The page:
**It is well-known that several aspects of the Endowment ceremony are drawn from the Masonic ceremony. The Masons similarly used the setting to set the stage for the ceremony; in their case, the Masonic Lodge symbolically became Solomon's Temple, and objects representing the temple were present, including pillars through which each initiate had to pass. See "Masonic ritual and symbolism," Wikipedia. 
***For more information on the Nauvoo Temple and how it was used for temple work, see Lisle G. Brown, “The Sacred Departments for Temple Work in Nauvoo: The Assembly Room and the Council Chamber,” BYU Studies 19, Issue 3 (Spring 1979): 371–72. Available here:
****See "Savoring the Nauvoo Temple" at

Sunday, March 25, 2018

Preservation Update: Murray Ward Lawsuit, Idaho Falls Healing Center

Note: Preservation Updates are a regularly occurring series of posts where I round up recent information on historic LDS buildings and their futures. Depending on the age of the post, there may be newer information available. Click here to see all Preservation Updates.

Right now, a lawsuit is progressing its way through the courts to try and save the historic Murray First Ward building. While downtown buildings in Murray were originally preserved through a city ordinance, a few years ago, the ordinance was modified to allow exceptions (including if a demolition would increase the city's tax base, which is almost guaranteed in the case of a historic building).

The city council voted to demolish the building in the summer of 2017. An appeal to delay the process was denied, so the only other option was a lawsuit. A motion to dismiss the case was denied, and the hearing date was set for March 19.

A small group is trying to raise funds and support to save the building. Their site can be found here.


The Idaho Falls Third Ward building, which was sold by the church in the 1980s, now has a new owner. Over the past few decades, it has been owned by other churches, and it was almost used as a haunted house before community opposition prevented that from happening. It has now been renovated and will serve as a "healing sanctuary" which practices holistic medicine. They've done a wonderful job with the building, including adding leaded glass that depicts a sego lily, which the building originally had.

(Image Source, by Stephen Loosli)


Meanwhile, the Church has updated plans to restore buildings in Nauvoo, Illinois. These include the homes of William Weeks (architect of the temple), Esther & William Green, and Marinda and Orson Hyde. The home of Edward and Anna Hunter, which is just down the hill from the temple, was excavated in 2016, and will be rebuilt. Joseph Smith spent some of his time in hiding in the basement of the house, and may have received D&C 128 in that home. It will be exciting to see these changes come in the next few years.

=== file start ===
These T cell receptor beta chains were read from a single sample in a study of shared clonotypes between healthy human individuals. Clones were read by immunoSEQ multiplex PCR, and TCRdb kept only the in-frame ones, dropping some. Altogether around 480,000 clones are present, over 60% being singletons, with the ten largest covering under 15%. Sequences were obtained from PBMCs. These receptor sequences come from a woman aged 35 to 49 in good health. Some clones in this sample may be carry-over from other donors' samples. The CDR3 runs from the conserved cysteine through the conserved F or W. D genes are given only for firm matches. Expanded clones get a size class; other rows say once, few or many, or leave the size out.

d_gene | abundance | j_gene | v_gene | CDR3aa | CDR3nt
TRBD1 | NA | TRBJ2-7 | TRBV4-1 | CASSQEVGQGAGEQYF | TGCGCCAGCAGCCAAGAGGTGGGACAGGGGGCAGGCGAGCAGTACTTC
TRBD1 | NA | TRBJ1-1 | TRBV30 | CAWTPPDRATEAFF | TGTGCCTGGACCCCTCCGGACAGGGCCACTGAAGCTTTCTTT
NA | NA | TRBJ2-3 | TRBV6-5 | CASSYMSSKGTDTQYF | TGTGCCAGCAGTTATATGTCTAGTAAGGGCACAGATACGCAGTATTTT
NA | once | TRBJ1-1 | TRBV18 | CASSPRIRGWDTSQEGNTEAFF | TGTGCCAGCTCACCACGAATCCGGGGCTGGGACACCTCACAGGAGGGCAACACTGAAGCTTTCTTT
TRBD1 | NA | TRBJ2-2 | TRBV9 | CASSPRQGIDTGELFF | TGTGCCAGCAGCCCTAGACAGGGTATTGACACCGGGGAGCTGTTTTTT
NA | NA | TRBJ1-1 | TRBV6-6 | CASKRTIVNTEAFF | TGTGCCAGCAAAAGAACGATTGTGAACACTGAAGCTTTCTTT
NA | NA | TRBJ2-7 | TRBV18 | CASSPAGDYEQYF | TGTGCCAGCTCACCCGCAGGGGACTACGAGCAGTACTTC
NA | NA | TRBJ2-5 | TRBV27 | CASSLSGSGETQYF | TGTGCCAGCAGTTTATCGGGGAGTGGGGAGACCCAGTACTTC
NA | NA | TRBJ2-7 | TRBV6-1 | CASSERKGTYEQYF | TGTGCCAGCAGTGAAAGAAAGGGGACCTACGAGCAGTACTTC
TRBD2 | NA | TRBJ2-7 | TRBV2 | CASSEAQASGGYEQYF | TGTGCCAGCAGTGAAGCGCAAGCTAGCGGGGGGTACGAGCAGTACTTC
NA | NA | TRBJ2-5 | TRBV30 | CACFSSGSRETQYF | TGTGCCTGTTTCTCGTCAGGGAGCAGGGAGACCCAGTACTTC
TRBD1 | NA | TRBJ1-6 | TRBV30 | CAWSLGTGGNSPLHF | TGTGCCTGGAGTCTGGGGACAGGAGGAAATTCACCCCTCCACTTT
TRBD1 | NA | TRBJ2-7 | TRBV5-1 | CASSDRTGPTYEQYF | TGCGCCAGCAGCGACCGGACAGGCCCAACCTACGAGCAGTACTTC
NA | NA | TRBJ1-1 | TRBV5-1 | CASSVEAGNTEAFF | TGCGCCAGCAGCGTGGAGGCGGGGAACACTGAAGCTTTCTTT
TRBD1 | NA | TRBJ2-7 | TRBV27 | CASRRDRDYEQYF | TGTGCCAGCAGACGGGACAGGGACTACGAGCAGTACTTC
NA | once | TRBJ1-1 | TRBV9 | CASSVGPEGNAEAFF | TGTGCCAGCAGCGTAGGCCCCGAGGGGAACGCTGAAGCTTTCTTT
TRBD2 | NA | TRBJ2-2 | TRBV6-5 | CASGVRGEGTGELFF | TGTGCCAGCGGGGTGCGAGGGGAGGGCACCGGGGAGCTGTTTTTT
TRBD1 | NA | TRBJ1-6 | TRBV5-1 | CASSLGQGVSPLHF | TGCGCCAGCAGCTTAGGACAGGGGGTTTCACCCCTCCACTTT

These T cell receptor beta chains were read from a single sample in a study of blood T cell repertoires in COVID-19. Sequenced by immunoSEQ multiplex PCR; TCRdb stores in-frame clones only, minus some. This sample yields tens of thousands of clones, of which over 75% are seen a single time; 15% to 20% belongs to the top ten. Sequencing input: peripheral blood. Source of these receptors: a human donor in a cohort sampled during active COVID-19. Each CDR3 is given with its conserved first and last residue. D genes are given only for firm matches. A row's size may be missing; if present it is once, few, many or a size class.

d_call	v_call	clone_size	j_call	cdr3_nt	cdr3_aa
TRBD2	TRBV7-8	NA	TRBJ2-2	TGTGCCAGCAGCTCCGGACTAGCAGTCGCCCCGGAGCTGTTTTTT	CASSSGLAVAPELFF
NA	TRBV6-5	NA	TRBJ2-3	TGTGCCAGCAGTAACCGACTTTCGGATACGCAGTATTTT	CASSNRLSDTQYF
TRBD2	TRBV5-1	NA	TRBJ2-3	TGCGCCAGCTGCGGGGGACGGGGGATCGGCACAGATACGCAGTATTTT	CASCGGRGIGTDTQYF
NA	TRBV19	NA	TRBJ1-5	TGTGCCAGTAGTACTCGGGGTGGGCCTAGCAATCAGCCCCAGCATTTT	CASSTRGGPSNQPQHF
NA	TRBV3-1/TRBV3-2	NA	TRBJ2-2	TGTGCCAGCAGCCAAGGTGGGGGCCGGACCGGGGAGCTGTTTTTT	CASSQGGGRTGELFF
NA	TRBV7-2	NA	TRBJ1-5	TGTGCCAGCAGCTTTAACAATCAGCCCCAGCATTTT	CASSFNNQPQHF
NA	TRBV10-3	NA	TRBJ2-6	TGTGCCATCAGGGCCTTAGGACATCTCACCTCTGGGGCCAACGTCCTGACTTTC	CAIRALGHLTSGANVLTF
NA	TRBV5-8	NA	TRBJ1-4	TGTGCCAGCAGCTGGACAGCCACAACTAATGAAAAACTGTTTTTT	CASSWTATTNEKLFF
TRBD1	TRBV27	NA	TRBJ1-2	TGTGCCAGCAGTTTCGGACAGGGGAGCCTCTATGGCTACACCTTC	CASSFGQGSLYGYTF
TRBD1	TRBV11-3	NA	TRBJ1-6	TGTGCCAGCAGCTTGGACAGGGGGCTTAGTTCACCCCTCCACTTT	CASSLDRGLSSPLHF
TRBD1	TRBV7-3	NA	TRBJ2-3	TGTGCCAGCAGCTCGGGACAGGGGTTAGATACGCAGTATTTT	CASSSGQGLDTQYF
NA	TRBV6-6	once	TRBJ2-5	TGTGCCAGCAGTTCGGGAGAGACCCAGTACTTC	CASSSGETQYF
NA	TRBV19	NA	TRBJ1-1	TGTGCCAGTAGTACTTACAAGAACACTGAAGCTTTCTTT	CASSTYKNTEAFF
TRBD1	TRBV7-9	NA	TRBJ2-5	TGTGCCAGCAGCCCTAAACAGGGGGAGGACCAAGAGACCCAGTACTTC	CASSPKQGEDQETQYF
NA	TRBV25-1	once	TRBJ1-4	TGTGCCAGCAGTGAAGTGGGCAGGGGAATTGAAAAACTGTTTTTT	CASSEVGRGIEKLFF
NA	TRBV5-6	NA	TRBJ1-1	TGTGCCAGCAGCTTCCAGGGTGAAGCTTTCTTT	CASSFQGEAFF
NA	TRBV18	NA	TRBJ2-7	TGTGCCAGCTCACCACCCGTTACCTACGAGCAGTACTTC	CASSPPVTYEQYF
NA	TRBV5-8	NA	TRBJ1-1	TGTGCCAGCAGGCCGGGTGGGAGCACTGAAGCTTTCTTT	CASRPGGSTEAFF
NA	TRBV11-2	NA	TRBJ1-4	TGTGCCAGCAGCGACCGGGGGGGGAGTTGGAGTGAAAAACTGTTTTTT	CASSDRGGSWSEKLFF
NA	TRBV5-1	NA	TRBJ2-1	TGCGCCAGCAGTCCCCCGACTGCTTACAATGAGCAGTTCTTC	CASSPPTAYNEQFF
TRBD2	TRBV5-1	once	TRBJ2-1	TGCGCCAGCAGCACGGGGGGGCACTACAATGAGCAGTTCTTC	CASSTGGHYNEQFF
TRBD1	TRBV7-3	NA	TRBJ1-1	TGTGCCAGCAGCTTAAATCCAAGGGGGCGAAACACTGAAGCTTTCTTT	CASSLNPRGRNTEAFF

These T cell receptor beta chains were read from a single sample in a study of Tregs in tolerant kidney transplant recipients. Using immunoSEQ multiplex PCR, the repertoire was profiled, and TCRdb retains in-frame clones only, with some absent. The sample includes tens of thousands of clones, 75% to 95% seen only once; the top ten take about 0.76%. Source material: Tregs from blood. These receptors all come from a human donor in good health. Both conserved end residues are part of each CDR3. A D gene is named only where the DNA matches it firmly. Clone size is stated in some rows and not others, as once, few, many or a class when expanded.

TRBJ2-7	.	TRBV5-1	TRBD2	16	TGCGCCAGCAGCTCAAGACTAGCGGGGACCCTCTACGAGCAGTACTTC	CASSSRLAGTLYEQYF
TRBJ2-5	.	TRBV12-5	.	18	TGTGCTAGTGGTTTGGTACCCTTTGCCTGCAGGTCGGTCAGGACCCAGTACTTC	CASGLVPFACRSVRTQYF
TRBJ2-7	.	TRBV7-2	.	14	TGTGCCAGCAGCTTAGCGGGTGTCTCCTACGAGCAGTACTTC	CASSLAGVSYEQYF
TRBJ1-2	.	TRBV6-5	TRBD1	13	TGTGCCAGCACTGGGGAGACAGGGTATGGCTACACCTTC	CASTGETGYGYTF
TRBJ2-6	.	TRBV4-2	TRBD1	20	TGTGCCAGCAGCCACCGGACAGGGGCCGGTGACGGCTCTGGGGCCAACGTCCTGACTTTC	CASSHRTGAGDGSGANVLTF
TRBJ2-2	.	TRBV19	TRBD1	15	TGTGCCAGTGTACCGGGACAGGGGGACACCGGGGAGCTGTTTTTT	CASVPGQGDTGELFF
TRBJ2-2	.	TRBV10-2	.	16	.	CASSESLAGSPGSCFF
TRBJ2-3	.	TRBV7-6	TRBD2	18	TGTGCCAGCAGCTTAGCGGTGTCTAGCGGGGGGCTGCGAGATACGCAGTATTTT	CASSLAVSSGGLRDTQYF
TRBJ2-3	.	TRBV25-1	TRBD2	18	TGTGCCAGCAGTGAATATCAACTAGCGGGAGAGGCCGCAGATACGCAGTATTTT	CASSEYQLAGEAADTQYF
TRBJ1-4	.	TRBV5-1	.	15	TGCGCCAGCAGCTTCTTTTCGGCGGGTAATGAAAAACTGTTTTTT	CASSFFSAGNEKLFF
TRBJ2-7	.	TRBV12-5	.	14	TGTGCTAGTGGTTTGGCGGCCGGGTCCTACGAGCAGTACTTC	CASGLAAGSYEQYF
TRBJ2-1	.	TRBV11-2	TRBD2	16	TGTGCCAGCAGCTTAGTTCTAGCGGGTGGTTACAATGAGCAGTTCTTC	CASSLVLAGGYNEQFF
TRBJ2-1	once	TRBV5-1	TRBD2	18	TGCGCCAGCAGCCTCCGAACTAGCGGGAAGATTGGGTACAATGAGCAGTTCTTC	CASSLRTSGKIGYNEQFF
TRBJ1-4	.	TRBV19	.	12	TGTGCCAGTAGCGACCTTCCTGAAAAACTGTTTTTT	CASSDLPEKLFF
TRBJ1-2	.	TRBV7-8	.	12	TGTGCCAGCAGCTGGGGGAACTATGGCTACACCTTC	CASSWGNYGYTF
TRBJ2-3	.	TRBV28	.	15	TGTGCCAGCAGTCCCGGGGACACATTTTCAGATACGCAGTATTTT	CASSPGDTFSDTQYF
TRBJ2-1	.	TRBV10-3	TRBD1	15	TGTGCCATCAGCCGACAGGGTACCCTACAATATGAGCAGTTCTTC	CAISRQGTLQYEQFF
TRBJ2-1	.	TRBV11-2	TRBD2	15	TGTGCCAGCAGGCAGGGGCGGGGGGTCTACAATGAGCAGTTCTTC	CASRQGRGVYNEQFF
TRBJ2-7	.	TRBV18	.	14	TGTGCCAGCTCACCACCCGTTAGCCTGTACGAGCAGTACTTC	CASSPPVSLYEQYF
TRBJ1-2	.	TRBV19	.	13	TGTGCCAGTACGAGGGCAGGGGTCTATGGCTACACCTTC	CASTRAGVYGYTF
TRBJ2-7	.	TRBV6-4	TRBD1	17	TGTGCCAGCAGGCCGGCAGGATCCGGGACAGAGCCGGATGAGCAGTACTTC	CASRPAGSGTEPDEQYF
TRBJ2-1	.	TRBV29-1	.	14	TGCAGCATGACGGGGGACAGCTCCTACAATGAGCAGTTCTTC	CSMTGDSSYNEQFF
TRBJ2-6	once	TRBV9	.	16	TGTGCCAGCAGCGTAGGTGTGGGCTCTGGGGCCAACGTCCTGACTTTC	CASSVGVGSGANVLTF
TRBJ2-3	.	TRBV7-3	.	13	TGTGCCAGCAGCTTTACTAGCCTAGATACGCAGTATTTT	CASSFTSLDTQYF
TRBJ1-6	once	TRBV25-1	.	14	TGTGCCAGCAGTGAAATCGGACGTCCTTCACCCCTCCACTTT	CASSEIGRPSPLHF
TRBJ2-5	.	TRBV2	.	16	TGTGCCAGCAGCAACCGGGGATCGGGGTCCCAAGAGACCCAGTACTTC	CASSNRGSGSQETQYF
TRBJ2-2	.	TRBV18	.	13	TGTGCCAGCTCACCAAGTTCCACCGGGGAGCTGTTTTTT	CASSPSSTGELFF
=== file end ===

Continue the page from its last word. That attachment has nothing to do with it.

Sunday, March 18, 2018

Redondo Beach Ward

In terms of Mormon architecture, the Mormon Corridor--the main area of early Mormon settlement that extends from Cardston on the north to the Mexican colonies on the South--is usually where the vast majority of unique buildings can be found. There are a few exception to this, such as Hawaii and some South Pacific Islands where early chapels can be found.

California is a unique place where there are still some nice buildings, even though Mormon growth in California didn't really take off until the 1940s. This was just early enough for some unique buildings to be made, with some really nice elements. 

The Redondo Beach Ward is one nice example. While not one of Mormonism's most unique buildings, it has some very nice elements that could be appreciated.

(Image Source: Church History Library)

(Image Source: Church History Library)

You'll notice that one unique element of this building was its stained glass window at the end of the chapel. While the building no longer stands--and the new building isn't unique at all--the window was moved to the new chapel, where it is lit electronically at the front of the pulpit.

I'm glad that the window was preserved, and that it remains at the head of the chapel, although I wish I could see it in its original architectural context. If I find a photo of the chapel's original interior in the future, I'll be sure to post it here.

Sunday, March 11, 2018

South Weber Ward

One of the purposes of this blog is to demonstrate that the LDS Church has a rich artistic and architectural heritage; or at least, a greater heritage than most members assume. One of the important ways (for me) to show that is by highlighting chapels (instead of more well-known temples, or even tabernacles). I like to even find those simple, non-assuming chapels that still contributed to Mormonism's cultural identity. One example of this is found in the old South Weber ward chapel. 

(Image Source: Church History Library)

It looks like a fairly typical chapel, likely built in the 1930s. But the chapel's real artistic gem was found in the chapel, where Ivan Cornia had painted a mural:

(Source: John D. Bell, South Weber: The Autobiography of One Utah Community, 459)

His painting depicts the miracle of the seagulls eating the crickets. It's a unique and wonderful piece of artwork, but it didn't make it into the new ward chapel; it's rolled up and stored by a local member.

How many more gems like this are there to be found--before they disappear? Hopefully we can find as many as we can!